It’s no secret the U.S. patent system is dysfunctional but, still, this one’s a doozy: a Texas patent troll that sent thousands of shakedown letters to small businesses, and has been sanctioned by the federal government, will collect big time courtesy of Nebraska taxpayers — all because state officials tried to shut down their hustle.
This latest twist in the sorry situation can be seen in recent court documents that show Nebraska has agreed to pay $750,000 to resolve claims that the state’s Attorney General violated the patent troll’s civil rights when it ordered the troll to stop sending so-called demand letters.
Those letters demanded that small businesses pay a fee for infringing on patents related to scanning or digital signage, or else face an expensive lawsuit. The patents in question are controlled by lawyers who have made a business of demanding $1,000 per employee from small companies that lack the money or sophistication to push back against highly questionable legal claims.
The antics of these lawyers, who operate through shell companies known as MPHJ and Activision TV, have been the subject of damning journalistic features and led them to be called “bottom feeders” by a U.S. Senator. In response, state governments in Vermont and Nebraska turned to consumer protection laws in an effort to protect their businesses from the shakedown.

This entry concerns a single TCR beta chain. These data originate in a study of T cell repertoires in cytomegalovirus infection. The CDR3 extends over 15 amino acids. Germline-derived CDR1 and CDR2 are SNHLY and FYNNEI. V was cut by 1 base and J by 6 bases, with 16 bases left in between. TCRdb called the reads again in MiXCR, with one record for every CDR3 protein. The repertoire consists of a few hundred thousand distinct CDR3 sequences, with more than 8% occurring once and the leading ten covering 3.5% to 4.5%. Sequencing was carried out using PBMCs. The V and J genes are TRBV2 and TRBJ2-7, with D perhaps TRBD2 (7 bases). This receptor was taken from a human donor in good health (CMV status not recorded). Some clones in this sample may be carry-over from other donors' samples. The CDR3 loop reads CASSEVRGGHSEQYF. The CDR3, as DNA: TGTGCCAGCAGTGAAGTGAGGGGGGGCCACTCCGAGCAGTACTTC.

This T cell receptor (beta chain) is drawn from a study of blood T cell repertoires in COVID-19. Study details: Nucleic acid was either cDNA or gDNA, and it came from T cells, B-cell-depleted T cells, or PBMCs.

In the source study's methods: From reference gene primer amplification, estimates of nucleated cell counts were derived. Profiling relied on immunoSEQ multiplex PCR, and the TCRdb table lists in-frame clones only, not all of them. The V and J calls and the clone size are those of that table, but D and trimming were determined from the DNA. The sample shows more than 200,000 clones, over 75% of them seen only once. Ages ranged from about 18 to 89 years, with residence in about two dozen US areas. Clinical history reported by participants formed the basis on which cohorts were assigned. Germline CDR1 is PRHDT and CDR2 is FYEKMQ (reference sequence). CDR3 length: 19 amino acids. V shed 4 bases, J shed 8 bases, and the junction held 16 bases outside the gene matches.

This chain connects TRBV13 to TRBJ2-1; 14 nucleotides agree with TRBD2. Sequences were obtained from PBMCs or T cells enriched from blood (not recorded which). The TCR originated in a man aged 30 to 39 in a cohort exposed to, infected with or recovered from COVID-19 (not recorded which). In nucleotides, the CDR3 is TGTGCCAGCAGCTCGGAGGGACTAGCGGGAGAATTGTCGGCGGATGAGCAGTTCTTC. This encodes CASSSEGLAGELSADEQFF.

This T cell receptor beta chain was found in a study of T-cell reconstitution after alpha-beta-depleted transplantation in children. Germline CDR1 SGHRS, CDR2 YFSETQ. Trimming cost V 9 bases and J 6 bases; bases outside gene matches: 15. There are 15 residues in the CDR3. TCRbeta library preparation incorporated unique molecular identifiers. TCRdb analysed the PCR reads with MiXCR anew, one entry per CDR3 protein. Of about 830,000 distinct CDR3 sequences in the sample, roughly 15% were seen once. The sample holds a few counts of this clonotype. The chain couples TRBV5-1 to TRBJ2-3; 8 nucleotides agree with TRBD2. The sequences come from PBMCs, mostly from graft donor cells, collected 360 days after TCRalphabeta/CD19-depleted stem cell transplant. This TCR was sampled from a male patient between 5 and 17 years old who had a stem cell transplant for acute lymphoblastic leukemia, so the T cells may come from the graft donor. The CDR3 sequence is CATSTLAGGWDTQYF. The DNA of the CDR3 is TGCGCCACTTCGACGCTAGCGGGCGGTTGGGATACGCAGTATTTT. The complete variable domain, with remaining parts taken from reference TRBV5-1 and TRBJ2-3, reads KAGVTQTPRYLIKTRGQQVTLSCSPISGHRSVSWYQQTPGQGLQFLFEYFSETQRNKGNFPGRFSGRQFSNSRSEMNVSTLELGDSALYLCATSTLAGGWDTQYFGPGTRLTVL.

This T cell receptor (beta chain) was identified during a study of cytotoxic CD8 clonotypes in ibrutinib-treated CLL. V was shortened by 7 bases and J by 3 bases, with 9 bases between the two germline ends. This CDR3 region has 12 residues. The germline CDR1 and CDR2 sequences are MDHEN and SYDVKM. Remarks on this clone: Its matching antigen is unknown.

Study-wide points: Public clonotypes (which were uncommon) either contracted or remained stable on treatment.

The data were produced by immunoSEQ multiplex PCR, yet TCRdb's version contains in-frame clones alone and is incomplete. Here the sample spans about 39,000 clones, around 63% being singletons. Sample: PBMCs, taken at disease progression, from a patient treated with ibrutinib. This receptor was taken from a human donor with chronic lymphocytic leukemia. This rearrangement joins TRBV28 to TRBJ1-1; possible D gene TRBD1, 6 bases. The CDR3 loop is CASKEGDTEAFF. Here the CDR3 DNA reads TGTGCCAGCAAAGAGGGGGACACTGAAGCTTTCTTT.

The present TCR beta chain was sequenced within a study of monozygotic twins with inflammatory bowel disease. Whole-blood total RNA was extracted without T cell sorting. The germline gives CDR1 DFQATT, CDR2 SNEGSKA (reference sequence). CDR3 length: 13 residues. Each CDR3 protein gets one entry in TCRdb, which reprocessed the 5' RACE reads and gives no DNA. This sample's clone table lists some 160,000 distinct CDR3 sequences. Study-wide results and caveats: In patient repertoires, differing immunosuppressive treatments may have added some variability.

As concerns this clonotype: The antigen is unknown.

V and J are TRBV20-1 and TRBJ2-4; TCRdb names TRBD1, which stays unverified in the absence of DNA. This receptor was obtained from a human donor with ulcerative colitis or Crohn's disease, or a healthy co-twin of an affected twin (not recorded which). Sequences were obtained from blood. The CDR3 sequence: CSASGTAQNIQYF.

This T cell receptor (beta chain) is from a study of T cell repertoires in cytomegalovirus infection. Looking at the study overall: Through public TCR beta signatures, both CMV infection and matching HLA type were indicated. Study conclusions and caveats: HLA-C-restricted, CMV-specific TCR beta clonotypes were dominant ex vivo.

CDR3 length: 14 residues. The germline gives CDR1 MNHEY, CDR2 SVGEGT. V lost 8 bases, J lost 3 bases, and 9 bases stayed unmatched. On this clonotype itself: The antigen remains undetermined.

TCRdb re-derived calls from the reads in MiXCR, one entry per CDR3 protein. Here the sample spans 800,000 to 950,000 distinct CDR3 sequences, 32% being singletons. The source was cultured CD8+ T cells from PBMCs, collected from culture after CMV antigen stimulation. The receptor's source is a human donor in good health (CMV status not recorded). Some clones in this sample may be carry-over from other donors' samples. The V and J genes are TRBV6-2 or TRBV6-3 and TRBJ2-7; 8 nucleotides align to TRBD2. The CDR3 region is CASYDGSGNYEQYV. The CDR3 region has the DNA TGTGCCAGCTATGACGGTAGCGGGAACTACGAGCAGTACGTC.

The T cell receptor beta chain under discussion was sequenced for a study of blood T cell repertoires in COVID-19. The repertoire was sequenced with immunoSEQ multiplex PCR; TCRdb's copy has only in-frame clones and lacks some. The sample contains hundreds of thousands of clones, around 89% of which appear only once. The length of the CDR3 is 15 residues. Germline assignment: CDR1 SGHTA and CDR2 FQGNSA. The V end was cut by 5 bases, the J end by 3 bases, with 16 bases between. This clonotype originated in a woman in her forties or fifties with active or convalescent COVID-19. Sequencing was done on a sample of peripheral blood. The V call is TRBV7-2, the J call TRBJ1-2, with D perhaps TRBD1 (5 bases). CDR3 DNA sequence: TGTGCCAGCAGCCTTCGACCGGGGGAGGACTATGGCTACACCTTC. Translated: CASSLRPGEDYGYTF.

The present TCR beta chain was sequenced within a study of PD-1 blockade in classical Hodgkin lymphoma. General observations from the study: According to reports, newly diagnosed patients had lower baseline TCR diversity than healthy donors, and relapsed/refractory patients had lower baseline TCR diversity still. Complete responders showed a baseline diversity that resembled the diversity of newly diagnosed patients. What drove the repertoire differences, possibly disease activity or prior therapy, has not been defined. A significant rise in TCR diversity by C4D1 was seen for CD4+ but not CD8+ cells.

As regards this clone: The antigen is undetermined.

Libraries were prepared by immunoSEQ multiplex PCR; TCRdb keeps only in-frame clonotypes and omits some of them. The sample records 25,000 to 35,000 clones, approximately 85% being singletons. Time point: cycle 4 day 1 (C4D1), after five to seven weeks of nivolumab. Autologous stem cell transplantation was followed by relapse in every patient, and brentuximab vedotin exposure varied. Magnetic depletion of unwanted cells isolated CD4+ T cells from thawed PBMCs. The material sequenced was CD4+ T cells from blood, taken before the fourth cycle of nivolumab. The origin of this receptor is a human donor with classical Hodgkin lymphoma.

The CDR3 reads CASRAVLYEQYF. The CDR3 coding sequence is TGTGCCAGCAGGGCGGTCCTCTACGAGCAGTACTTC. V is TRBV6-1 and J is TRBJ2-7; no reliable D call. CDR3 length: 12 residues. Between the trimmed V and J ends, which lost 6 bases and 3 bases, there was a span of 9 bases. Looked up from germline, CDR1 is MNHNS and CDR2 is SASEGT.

But while Vermont was largely successful in driving the trolls from the state, the outcome unfolded differently in Nebraska where a federal judge ruled in September that the Attorney General’s attempt to crack down on the shakedown letters violated the troll’s First Amendment rights. The judge also ruled that Nebraska’s attempt to restrict the activities of law firm Farney Daniels — the same firm under fire from the FTC — violated the rights of the trolls to seek legal counsel of their choosing.
So to sum up: a patent trolling outfit, that relies on shell companies acting as an alter-ego for a notorious law firm, expanded to Nebraska in order to shake down legitimate businesses. When the state tried to protect its own businesses from the shakedown, a judge ordered its taxpayers to pay $750,000 to the patent troll, which can presumably use the money to fund new legal campaigns.
Somehow this is what passes for innovation under America’s current patent system.
Here’s a court filing showing the payment arrangement which Omaha.com reports will cost the Nebraska Attorney General’s office about 10 percent of its annual budget.